All stressed out over P1 kid's term tests
LAST week, the Supportive Spouse and I had a heated argument - over schoolwork.
Specifically, the amount of revision that our elder son, seven, should do.
As the Primary 1 kid's term tests were coming up, the SS mapped out a revision schedule for him.
For days, I would hear Papa instructing the boy to go through his English and Maths textbooks. Assessment books were purchased and done. Mistakes were reviewed.
When I suggested doing something fun at home with the firstborn, the SS would remind me that the boy's maths/English/ health-education tests were coming up, and that there was much to be revised.
On days that work-from-home Tiger Dad had to leave the house for business appointments, he would SMS me about our son's studies: "He has a listening-comprehension test tomorrow, can you go through with him?"
I sifted through the materials in the child's school folder and looked cluelessly at the listening-comprehension worksheets. They comprised columns of pictures, some marked with ticks, others with crosses. The correct answer depended entirely on what the teacher verbally asked. I had no idea how and what to go through with the kid.
A few hours later, when Tiger Dad came home, I threw up my hands and cried: "Aiyoh, listening comprehension, just go there and listen, lah!"
Things came to a head when I walked into the boy's room to find him leafing through a picture book on the floor, procrastinating on his work. Somehow, the boy had got the idea that his dad was going to make him do more and more work if he got any of the maths questions wrong - "I'll never be done," he said, sulking.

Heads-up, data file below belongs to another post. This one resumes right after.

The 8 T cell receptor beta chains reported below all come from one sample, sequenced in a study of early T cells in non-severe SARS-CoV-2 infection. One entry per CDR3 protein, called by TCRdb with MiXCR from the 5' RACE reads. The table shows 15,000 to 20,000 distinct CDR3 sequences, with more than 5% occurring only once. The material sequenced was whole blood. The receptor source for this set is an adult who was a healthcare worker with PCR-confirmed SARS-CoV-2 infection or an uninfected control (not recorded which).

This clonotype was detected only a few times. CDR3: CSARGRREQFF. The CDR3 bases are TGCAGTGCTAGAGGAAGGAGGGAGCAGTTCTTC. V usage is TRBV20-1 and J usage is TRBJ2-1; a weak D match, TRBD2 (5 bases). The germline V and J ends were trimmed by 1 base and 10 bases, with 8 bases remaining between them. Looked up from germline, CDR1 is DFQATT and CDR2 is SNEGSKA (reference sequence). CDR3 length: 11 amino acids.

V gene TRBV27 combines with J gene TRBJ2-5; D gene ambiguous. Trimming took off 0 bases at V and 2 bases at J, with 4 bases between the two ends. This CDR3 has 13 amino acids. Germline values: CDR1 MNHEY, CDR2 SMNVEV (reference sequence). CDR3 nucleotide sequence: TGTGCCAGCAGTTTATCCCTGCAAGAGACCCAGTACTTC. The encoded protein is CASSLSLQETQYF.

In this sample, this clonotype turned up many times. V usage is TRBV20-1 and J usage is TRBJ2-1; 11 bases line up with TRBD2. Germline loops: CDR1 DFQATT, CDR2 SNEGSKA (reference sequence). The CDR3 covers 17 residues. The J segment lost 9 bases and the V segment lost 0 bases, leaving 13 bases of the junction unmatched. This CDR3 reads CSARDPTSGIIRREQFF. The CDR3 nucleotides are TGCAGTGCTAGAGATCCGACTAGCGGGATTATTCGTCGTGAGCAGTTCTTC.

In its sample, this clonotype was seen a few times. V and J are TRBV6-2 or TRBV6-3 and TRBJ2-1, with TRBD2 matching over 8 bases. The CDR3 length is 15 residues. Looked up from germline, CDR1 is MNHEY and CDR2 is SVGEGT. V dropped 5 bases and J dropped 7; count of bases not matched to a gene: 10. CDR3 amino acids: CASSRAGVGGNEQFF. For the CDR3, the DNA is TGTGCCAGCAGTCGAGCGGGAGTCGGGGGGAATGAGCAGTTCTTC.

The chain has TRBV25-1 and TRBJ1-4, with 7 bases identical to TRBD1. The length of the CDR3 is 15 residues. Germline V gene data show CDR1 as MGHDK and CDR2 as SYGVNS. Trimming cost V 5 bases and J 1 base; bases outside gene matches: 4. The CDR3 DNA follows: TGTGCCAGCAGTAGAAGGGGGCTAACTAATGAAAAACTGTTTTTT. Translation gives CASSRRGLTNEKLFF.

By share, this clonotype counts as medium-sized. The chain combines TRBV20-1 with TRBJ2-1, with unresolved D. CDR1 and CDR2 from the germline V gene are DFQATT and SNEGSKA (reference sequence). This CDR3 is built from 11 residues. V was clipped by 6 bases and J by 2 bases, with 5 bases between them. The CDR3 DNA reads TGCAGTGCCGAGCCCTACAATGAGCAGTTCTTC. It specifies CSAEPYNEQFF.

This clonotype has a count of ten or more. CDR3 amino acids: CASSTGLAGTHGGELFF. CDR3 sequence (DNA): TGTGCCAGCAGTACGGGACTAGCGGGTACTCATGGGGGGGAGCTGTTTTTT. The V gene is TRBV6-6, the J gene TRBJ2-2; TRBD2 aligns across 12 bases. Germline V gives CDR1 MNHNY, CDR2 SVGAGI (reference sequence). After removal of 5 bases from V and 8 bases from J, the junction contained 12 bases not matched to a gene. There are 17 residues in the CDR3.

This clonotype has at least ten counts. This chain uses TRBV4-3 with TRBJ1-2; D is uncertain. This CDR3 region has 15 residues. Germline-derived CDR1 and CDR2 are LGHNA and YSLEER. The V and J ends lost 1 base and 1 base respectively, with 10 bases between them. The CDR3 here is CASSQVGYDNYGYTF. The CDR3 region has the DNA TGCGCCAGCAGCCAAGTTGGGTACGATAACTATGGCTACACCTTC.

I asked if I could have a word in private with the SS. I had jumped to the conclusion that he was stressing our son out with work, and that the boy was paralysed with anxiety and might eventually refuse to study any more. "Stop stressing him - and me!" I said.
That did not go down well. The man tried to defend himself, reasonably, saying that he was not overloading the boy. The purpose of setting him workbooks to do was to get him into the habit of checking his work and minimising careless mistakes, explained the dad.
I accused him of letting Singapore's pressure-cooker system get to him, and of being overly concerned with performance and grades. Things degenerated into irrational insults (from me), banshee screaming (me) and tears (me, again).
When we first became parents, the SS and I had agreed that we were not going to be kiasu folks who made their offspring have tuition every day for every subject, and rob them of their childhood. As long as they enjoyed learning, and absorbed information from the world around them with curiosity and discernment, that was enough for us.
But seven years on, we are finding that striking a balance between leaving our child alone to learn at his own pace, and stepping in to make sure he is not neglecting the basics in school, is harder than we thought. In principle, my husband and I are on the same page; in execution, we couldn't be more extreme.
By midnight, the SS and I had made up. We agreed that - for maximum efficiency - we would always pay full attention to the boy when he was revising, instead of asking him to look at his books or do assessment books on his own. Each revision session had a set and finite duration (not more than an hour), and once we were through, the boy got to unwind for another set period of time.
In a way, the episode was also a revision for us - on how to work through the minefields of parenting, keep the lines of communication open, and never forget that we are both motivated by love.